Under these conditions, rooting for the Nationals is like rooting for the burglar casing your own house. Your interests do not even accidentally align! They are not reconcilable to each other at all. In fact they are just directly opposed. You, the fan, get less than nothing out of the Nationals accomplishing their organizational goal: You get a baseball team made sharply worse; the knowledge that the entire rest of your lifetime might go by before another accomplished, electrifying young player like Soto comes along for you to cheer and emotionally adopt; and the knowledge that if that player ever does show up, the owners might well regard his excellence as a direct impediment to their aims, and trade him away before he turns 24.

Therefore here is what I recommend, for those who have been Nationals fans before now. Simply become a fan of Juan Soto, the baseball player. When the Nationals trade him—if they even can; he might be too good for that—simply root for whichever team had the good sense to seek Soto, rather than getting rid of him. In 2025, when he very probably winds up as a member of one of those few franchises that want to be glamorous, deep-pocketed destinations for cool, exciting baseball players, that want to do everything they can to make the best possible baseball team year after year, simply root for that team while Juan Soto is on it. Root for it because it wanted Juan Soto, and because for whatever its cold machine reasons it gave its fans something cool to come watch at the ballpark.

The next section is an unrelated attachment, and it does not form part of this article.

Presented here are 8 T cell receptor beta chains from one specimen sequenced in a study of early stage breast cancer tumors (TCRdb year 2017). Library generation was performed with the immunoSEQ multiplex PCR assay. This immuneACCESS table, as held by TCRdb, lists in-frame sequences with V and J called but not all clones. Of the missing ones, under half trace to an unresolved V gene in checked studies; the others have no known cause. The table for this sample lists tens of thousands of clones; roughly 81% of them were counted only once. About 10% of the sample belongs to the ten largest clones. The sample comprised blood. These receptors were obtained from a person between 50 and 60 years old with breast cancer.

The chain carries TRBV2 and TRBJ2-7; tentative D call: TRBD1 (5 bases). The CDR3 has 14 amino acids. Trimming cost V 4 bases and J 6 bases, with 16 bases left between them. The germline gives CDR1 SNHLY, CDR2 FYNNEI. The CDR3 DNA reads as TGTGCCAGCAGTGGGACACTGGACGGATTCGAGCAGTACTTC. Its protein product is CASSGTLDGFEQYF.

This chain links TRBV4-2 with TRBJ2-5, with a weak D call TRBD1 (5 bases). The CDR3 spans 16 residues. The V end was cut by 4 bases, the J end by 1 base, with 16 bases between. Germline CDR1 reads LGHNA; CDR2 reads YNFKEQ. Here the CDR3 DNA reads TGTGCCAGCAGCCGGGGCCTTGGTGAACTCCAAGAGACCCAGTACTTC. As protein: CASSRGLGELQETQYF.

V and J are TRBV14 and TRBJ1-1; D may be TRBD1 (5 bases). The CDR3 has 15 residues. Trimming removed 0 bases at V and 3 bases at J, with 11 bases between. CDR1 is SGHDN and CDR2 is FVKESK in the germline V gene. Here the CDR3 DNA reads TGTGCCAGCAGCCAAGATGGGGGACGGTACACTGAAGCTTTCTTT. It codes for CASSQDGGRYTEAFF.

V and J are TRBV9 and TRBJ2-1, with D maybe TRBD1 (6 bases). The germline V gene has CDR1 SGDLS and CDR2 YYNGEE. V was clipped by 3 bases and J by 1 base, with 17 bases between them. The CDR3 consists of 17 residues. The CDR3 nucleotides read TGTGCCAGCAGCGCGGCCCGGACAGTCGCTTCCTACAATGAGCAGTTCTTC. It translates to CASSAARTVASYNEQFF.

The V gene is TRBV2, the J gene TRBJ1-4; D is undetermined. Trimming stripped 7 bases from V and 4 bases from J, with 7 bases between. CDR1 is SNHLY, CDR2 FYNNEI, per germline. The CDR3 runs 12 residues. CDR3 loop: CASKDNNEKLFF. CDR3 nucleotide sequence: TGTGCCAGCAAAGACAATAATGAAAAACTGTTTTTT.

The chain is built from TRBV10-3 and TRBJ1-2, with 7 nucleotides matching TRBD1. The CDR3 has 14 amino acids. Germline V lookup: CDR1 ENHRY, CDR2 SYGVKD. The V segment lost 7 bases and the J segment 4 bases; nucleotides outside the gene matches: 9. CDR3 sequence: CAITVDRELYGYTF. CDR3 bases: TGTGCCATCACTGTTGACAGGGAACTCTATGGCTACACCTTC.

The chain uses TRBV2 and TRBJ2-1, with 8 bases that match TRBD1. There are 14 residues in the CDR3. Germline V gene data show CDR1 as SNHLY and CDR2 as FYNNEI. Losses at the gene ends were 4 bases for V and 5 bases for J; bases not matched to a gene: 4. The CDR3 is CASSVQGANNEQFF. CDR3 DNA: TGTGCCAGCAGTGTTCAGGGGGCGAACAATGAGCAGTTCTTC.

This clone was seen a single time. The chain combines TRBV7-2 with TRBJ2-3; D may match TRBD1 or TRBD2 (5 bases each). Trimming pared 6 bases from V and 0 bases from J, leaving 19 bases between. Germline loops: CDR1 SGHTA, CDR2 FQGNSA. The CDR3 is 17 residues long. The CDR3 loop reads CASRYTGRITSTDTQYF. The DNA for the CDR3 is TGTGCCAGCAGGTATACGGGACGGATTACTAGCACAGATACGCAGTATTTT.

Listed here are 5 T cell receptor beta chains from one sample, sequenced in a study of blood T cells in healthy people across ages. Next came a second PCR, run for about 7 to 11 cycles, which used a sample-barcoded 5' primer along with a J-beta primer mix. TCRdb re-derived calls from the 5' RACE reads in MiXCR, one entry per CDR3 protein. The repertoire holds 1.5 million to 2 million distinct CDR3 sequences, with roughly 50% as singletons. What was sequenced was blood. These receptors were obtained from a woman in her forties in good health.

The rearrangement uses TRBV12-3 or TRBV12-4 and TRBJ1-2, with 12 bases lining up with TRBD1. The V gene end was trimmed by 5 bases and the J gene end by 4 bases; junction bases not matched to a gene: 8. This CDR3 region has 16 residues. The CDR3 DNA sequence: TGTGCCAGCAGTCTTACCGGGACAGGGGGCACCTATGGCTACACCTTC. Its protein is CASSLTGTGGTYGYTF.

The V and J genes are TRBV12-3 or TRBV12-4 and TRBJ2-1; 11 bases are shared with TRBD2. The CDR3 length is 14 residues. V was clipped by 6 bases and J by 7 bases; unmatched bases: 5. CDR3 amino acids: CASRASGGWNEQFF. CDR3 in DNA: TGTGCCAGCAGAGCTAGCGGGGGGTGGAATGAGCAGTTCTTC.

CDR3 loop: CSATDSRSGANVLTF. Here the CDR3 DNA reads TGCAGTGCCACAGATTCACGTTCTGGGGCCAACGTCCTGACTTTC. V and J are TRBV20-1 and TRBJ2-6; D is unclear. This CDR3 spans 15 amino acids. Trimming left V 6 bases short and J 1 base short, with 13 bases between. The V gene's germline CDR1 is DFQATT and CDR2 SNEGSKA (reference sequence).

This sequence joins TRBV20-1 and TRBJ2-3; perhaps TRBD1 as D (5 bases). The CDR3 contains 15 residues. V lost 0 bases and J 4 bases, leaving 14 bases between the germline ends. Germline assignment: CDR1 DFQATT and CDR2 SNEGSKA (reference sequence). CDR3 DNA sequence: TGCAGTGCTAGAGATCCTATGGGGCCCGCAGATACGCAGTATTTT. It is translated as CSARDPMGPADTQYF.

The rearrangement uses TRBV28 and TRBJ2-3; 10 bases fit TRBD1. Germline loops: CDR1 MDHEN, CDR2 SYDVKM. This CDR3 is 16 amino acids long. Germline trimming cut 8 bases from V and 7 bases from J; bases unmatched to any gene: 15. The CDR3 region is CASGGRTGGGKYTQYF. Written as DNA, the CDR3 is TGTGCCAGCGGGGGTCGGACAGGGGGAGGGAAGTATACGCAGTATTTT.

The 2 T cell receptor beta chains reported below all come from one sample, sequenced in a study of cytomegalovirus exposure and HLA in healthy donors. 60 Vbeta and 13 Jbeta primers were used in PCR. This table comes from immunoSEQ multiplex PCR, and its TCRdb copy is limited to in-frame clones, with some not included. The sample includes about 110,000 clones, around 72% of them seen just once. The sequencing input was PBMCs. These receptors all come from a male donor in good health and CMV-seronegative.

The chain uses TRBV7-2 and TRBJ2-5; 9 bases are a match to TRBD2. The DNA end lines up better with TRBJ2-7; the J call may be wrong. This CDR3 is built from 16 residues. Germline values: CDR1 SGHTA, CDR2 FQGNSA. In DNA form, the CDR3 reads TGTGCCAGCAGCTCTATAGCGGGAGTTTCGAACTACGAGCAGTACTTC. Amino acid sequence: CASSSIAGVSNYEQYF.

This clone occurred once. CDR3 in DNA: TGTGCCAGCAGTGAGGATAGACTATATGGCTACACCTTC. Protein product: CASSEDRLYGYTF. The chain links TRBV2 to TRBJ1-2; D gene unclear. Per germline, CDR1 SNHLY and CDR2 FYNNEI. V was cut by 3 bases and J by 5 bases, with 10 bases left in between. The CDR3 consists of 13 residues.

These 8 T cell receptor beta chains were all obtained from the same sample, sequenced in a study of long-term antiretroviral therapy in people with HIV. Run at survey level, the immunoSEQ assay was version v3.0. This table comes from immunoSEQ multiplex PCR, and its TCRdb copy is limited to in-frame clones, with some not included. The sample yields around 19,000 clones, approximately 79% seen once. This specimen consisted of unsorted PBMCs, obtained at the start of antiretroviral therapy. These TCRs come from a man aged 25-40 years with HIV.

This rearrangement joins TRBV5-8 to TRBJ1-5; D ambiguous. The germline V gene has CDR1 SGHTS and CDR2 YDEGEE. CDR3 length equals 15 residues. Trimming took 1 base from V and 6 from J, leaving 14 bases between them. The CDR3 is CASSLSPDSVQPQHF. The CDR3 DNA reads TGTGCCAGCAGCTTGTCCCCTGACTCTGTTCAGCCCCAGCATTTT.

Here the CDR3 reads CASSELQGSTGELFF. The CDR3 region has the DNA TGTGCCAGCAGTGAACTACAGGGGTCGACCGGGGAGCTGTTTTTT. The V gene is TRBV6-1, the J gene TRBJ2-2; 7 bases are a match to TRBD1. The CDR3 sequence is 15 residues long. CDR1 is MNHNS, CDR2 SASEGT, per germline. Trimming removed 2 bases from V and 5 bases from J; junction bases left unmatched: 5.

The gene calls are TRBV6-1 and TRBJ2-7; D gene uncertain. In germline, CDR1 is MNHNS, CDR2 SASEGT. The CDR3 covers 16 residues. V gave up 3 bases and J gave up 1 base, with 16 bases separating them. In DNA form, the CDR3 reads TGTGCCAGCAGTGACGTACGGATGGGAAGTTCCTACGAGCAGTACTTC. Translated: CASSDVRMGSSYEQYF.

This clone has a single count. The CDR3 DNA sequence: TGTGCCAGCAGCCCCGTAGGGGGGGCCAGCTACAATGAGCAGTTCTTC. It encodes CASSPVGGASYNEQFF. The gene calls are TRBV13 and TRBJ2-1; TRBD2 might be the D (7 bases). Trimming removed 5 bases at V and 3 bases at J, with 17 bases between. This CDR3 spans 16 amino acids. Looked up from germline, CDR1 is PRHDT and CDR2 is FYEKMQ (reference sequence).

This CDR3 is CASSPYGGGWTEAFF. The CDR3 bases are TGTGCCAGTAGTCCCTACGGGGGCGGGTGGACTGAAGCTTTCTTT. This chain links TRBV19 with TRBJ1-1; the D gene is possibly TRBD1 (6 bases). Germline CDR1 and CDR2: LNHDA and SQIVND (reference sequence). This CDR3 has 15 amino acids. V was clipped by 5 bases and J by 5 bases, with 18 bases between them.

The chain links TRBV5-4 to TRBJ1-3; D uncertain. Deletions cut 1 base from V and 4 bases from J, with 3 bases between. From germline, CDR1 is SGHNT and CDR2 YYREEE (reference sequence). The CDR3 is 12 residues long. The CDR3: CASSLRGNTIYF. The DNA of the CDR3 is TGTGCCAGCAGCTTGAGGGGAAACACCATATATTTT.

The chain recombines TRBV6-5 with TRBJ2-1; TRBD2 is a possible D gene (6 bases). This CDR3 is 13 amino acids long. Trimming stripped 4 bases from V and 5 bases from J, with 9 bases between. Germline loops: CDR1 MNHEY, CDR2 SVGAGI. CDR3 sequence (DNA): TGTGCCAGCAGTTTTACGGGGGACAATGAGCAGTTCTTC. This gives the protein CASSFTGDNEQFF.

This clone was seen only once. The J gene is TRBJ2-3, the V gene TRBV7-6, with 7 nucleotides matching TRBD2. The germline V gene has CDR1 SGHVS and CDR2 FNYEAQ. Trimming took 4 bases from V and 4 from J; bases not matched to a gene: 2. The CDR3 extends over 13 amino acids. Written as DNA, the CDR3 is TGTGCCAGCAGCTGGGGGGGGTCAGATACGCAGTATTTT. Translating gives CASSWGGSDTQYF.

This is the only way for you and the object of your fan enthusiasm to have aligning goals: You can be sure, when Juan Soto steps into the batter’s box, no matter what jersey he is wearing or what the hunched inheritor gremlin in the owner’s suite wants, that both you and he want him to barrel up the opposing pitcher’s nastiest pitch and dent the fucking moon with it. You can be sure that you and he want his team to win, and want the players on it to do cool shit and have fun and like each other; you can be sure that you and he both do not want ballplayers’ careers jerked around and fucked up by cheapskate owners who view their roster only in terms of how small a bite it takes out of the TV contract money. You can be sure that you are rooting for a human, and for something human, with human delights and human rewards.

Try it out! I guarantee it will beat the living shit out of rooting for the Nationals.